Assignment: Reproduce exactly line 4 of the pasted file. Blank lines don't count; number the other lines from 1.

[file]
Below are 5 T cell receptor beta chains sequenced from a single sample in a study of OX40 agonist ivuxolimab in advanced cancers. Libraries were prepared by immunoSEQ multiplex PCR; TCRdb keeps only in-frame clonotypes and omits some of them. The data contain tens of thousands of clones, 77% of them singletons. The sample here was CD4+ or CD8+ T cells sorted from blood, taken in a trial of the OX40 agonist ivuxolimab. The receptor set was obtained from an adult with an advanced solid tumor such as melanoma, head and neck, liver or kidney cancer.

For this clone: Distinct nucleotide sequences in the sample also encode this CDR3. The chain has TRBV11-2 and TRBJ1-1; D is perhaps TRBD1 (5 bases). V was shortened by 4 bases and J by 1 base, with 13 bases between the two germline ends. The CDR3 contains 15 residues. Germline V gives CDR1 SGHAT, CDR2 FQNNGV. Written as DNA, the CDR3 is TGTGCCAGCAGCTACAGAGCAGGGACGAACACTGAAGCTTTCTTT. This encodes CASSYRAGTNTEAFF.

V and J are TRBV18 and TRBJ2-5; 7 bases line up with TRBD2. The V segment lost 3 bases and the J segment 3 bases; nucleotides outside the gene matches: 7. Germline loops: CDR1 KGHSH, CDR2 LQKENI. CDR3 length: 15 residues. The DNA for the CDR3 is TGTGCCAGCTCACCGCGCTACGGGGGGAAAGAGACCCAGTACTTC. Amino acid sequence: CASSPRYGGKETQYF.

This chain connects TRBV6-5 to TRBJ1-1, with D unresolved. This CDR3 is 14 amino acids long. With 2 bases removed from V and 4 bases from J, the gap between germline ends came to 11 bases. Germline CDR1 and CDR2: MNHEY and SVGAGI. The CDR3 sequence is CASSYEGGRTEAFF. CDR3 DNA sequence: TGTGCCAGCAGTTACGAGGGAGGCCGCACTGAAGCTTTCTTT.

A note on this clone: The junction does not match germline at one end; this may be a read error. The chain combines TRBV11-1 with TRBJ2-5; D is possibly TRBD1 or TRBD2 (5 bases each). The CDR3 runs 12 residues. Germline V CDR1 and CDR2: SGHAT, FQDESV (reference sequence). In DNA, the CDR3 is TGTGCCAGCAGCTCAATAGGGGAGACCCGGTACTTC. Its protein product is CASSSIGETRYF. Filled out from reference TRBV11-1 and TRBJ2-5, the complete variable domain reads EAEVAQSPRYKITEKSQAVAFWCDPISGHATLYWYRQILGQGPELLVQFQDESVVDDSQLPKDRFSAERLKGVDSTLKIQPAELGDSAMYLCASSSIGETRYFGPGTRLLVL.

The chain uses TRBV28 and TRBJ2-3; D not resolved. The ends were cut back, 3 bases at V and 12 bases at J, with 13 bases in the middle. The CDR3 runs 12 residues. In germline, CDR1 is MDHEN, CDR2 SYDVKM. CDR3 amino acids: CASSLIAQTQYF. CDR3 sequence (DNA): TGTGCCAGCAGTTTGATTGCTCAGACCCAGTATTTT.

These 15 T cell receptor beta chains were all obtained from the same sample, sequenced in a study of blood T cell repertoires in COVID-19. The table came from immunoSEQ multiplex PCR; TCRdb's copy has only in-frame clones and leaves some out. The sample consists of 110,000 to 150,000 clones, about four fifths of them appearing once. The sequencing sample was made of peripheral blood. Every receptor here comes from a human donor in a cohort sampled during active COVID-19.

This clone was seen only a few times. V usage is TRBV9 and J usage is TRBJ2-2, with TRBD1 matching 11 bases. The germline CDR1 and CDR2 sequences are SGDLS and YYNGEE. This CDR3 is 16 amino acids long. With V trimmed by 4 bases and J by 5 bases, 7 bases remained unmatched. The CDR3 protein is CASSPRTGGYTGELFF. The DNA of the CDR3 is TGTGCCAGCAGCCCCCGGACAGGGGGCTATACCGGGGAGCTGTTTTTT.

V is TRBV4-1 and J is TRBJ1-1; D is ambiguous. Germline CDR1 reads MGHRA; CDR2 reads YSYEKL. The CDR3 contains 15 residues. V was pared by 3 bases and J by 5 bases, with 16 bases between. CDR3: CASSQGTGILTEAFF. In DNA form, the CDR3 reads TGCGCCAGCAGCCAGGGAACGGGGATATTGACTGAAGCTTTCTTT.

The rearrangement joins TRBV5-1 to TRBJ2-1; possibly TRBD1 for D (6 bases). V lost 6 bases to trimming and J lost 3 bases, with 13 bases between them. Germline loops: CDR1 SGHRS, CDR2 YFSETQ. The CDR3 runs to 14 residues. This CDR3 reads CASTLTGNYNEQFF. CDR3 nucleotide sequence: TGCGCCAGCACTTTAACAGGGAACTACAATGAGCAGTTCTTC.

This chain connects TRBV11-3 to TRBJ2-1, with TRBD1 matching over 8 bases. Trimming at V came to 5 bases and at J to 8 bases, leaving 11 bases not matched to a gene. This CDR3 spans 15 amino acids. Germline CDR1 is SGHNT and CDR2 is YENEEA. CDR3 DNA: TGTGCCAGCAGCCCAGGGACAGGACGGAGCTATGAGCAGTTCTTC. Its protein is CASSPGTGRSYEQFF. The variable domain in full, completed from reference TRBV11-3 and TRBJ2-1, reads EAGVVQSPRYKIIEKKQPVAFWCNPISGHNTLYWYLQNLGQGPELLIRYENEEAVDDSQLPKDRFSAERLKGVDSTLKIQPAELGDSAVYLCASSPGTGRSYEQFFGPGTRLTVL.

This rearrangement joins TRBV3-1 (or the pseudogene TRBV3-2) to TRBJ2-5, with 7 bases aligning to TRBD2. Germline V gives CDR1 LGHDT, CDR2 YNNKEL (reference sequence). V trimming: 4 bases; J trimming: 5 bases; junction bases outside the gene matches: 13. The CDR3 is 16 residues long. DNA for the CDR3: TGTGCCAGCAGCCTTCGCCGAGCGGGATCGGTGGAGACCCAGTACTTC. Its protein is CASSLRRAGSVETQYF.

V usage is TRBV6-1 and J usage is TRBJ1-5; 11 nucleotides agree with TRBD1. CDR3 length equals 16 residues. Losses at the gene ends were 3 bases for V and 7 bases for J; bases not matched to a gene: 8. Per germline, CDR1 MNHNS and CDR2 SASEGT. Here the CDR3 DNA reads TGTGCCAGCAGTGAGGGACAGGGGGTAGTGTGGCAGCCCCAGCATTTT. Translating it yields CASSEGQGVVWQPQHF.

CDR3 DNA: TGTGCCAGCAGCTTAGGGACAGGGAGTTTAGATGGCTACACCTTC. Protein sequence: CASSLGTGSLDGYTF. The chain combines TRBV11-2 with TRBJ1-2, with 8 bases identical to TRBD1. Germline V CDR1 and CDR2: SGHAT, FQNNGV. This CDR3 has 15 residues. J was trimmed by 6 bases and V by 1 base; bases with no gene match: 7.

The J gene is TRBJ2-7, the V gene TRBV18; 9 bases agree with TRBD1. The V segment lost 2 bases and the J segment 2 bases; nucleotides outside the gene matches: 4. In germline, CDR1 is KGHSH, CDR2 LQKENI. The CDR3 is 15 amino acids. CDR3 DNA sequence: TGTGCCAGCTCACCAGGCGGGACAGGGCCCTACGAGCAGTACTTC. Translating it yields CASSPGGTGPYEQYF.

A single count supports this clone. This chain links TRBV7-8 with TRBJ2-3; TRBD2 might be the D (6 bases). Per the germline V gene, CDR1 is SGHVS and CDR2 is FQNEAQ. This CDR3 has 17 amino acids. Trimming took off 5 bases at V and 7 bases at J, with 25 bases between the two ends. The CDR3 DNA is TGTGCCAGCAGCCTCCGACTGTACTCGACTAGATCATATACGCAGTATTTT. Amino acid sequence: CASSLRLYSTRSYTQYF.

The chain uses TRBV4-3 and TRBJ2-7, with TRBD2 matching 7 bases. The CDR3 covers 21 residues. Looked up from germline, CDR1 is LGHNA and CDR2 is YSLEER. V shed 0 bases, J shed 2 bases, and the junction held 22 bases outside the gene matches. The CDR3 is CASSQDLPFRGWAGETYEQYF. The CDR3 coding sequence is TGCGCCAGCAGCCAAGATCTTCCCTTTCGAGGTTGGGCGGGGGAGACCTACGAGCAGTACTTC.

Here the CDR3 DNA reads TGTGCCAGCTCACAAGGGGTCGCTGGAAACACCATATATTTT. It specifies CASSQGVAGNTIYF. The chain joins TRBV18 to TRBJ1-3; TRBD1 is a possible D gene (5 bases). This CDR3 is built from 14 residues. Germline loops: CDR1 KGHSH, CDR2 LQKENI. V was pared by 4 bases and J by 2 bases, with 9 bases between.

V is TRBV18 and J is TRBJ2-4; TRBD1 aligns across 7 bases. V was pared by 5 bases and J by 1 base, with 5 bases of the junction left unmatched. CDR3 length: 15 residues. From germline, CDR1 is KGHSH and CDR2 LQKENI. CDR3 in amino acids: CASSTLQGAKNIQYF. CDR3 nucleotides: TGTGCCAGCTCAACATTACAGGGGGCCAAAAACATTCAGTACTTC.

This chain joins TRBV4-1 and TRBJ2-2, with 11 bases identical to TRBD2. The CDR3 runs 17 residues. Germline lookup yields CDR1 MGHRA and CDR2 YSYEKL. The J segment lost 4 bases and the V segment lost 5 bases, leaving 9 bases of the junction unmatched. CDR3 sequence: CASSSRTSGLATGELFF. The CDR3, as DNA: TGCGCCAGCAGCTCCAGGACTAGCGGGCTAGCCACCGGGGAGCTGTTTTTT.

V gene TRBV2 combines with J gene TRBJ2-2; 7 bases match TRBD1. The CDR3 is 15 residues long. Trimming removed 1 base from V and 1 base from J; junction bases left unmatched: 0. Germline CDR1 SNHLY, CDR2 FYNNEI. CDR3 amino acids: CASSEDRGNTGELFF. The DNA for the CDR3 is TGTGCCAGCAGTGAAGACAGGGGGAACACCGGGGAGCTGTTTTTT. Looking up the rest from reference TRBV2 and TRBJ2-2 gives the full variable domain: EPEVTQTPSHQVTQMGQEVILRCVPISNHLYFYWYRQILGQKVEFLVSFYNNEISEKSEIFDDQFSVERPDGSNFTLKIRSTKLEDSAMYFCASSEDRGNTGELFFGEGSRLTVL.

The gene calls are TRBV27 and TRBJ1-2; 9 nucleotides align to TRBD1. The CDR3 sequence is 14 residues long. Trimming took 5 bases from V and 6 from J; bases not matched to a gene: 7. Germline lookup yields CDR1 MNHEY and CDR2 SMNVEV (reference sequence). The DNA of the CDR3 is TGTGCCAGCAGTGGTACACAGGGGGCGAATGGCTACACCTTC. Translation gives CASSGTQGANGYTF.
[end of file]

This chain connects TRBV6-5 to TRBJ1-1, with D unresolved. This CDR3 is 14 amino acids long. With 2 bases removed from V and 4 bases from J, the gap between germline ends came to 11 bases. Germline CDR1 and CDR2: MNHEY and SVGAGI. The CDR3 sequence is CASSYEGGRTEAFF. CDR3 DNA sequence: TGTGCCAGCAGTTACGAGGGAGGCCGCACTGAAGCTTTCTTT.